Yesterday, we wrote about the worrying aspects of the fact that GHash.IO, a Bitcoin mining pool, had temporarily reached 51% of mining power. This is a phenomenon that could have potentially disastrous consequences, including the possibility to double-spend coins and reverse transactions.
The Bitcoin community has been cagey about GHash.IO’s rise above the 51% mark, which is understandable given the kind of reputational damage double-spending could inflict on Bitcoin. GHash.IO reached 51% of mining power and stayed above this level on June 12, going down to around 31% today (estimate based on Blockchain data). The company, however, didn’t respond to the fears of the community until yesterday.
In a statement addressed to Ars Technica, GHash.IO wrote:
Rapid growth of GHash.IO mining pool, seen over the past few months, has been driven by our determination to offer innovative solutions within the Bitcoin ecosystem combined with signiﬁcant investment in resource. Our investment, participation and highly motivated staff conﬁrm it is our intention to help protect and grow the broad acceptance of Bitcoin and categorically in no way harm or damage it. We never have and never will participate in any 51% attack or double spend against Bitcoin. Still, we are against temporary solutions, which could repel a 51% threat.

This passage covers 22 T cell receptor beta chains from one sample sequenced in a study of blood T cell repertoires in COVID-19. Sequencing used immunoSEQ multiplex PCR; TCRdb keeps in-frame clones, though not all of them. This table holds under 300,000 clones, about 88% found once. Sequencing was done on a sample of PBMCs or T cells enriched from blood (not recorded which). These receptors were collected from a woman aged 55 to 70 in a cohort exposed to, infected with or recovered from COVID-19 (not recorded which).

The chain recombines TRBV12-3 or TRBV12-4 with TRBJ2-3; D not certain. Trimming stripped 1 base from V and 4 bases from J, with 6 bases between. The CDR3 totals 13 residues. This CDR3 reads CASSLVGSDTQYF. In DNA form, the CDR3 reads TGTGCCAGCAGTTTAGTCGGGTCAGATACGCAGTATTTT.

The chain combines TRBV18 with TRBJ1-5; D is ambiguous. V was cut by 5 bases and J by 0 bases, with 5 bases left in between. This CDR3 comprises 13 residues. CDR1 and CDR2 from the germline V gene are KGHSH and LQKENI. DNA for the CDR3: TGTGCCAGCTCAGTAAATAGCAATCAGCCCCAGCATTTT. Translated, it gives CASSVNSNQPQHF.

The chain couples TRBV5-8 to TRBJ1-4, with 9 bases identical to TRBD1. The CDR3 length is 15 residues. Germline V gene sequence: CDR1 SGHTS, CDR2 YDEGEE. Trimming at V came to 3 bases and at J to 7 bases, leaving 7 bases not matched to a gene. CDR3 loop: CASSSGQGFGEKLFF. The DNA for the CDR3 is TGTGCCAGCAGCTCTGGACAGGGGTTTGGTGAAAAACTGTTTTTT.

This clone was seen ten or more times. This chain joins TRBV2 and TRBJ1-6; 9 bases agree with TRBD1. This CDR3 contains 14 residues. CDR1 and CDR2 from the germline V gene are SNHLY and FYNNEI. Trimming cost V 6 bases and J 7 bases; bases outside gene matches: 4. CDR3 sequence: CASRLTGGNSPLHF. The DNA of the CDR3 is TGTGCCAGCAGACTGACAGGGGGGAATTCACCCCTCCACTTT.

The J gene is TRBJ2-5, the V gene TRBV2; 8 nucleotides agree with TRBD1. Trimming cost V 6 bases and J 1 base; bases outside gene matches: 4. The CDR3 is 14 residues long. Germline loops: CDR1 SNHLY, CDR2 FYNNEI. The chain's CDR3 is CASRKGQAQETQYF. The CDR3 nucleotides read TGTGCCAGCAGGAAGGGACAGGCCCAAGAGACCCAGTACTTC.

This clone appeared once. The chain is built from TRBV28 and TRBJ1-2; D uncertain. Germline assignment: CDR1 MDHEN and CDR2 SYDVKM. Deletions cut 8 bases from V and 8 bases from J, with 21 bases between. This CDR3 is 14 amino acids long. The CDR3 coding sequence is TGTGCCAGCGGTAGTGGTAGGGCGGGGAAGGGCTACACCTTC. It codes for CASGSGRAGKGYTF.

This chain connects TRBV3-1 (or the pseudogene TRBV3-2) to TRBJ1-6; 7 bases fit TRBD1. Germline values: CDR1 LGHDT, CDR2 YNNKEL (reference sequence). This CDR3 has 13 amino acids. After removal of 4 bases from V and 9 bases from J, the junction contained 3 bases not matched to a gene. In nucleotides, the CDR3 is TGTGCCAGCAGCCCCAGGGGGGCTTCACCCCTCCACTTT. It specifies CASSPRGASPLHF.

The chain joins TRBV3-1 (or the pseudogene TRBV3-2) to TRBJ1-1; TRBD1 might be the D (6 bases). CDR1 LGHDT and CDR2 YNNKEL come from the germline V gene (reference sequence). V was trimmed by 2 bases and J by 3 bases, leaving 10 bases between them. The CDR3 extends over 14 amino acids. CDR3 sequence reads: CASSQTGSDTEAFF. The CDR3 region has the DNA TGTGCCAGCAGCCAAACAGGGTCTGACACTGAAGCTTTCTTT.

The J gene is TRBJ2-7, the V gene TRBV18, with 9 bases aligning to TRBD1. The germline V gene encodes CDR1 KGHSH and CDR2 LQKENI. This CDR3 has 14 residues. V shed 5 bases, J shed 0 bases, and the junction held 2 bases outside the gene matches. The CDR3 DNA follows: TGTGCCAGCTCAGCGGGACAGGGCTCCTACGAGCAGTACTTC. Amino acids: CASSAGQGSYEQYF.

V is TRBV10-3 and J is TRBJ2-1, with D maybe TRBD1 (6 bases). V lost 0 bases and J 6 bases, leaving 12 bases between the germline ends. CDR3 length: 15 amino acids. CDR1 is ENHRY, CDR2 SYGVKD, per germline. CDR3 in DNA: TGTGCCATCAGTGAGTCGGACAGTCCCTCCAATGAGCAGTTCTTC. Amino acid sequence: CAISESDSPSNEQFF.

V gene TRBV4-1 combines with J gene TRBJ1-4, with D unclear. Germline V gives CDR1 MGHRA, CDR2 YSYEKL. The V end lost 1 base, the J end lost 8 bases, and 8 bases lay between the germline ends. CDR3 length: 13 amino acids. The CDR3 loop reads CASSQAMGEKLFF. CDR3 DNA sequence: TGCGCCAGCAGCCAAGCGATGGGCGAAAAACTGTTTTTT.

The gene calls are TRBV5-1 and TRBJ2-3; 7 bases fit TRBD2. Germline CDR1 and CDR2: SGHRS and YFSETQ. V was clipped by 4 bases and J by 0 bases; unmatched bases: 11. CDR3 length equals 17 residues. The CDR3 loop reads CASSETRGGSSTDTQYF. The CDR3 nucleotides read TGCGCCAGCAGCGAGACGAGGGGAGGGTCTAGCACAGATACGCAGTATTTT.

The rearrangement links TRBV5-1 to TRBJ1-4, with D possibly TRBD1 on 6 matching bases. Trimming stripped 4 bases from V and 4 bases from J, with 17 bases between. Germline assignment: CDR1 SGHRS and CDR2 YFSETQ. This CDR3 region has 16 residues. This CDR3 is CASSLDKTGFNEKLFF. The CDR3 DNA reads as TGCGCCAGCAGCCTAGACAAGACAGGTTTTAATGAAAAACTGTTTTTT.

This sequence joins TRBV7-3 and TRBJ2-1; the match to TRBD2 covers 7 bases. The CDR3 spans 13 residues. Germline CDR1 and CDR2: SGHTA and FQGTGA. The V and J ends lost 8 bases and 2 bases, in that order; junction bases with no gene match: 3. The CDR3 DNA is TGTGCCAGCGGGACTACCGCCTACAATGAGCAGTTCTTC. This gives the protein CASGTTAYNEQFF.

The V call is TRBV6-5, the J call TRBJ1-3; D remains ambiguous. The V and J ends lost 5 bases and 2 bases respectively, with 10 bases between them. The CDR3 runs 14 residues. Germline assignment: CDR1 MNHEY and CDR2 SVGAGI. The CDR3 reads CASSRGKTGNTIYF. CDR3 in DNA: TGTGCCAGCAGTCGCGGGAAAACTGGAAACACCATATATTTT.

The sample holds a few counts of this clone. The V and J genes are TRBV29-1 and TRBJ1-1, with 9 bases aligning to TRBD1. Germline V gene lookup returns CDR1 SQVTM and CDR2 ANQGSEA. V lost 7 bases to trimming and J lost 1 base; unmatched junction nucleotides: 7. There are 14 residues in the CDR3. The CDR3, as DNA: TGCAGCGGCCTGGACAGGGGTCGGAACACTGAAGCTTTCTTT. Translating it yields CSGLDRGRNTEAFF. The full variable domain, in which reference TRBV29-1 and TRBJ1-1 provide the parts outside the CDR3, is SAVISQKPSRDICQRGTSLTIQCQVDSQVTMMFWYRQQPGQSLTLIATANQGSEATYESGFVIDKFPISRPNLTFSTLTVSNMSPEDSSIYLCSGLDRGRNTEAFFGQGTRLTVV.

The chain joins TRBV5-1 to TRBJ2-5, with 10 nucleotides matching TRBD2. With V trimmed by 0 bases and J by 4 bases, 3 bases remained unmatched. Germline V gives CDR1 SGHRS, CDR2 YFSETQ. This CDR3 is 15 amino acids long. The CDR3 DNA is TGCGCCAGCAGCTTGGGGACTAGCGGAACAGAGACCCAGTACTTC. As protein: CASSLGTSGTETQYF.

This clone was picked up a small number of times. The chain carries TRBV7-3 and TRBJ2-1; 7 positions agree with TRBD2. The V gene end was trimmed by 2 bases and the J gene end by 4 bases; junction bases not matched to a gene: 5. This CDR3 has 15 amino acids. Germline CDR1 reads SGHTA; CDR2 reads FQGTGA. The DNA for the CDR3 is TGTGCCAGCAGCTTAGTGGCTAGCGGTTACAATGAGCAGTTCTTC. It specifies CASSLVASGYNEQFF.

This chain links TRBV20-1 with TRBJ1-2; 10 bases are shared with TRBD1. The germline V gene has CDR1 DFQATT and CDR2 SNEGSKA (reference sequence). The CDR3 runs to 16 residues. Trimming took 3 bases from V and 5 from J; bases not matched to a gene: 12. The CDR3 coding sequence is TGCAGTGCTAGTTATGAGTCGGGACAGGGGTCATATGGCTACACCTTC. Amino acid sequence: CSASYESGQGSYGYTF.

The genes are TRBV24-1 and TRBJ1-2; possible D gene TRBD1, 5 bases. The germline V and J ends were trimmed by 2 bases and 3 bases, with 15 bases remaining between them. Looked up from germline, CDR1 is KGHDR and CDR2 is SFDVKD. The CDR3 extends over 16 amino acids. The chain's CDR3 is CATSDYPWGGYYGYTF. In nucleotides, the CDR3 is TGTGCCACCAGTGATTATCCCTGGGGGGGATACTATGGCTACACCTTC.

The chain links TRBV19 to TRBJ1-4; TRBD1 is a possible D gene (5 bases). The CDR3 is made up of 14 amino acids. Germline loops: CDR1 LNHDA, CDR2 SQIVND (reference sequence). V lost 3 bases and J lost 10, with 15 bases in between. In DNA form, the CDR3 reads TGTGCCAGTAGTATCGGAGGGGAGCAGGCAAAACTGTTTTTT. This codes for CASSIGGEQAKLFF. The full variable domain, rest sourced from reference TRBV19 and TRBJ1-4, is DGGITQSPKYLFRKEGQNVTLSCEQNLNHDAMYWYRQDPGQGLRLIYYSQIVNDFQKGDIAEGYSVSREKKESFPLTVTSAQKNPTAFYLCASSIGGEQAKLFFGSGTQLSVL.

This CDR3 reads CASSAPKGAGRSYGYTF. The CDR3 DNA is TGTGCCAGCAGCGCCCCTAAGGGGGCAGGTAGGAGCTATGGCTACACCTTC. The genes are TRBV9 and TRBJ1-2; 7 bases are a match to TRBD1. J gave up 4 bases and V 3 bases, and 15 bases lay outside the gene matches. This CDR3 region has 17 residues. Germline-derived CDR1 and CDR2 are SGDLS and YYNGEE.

We also recognize however that a long term preventative solution to the threat of a 51% attack does have to be found, the current situation we ﬁnd ourselves in (essentially being punished for our success) is damaging not only to us, but to the growth and acceptance of Bitcoin long term, which is something we are all striving for.
To that effect we are in the process of arranging contact to the leading mining pools and Bitcoin Foundation to propose a ‘round table’ meeting of the key players with the aim of discussing and negotiating collectively ways to address the decentralisation of mining as an industry.
The statement doesn’t do much in a way of alleviating the fears of another move to 51%. GHash.IO is not inclined to limit its mining pool, so the threat of centralization is still here in the short term. On the other hand, the intent to set up a “round table” is indicative of a possibility of a long-term solution.
The key takeaway here is that no short-term solution has been implemented. There is a possibility of a long-term fix but this might still be months away. It is still best to closely monitor the centralization of mining power and be particularly cautious when any mining pool gets above 40%.
For now, let’s take a look at the charts.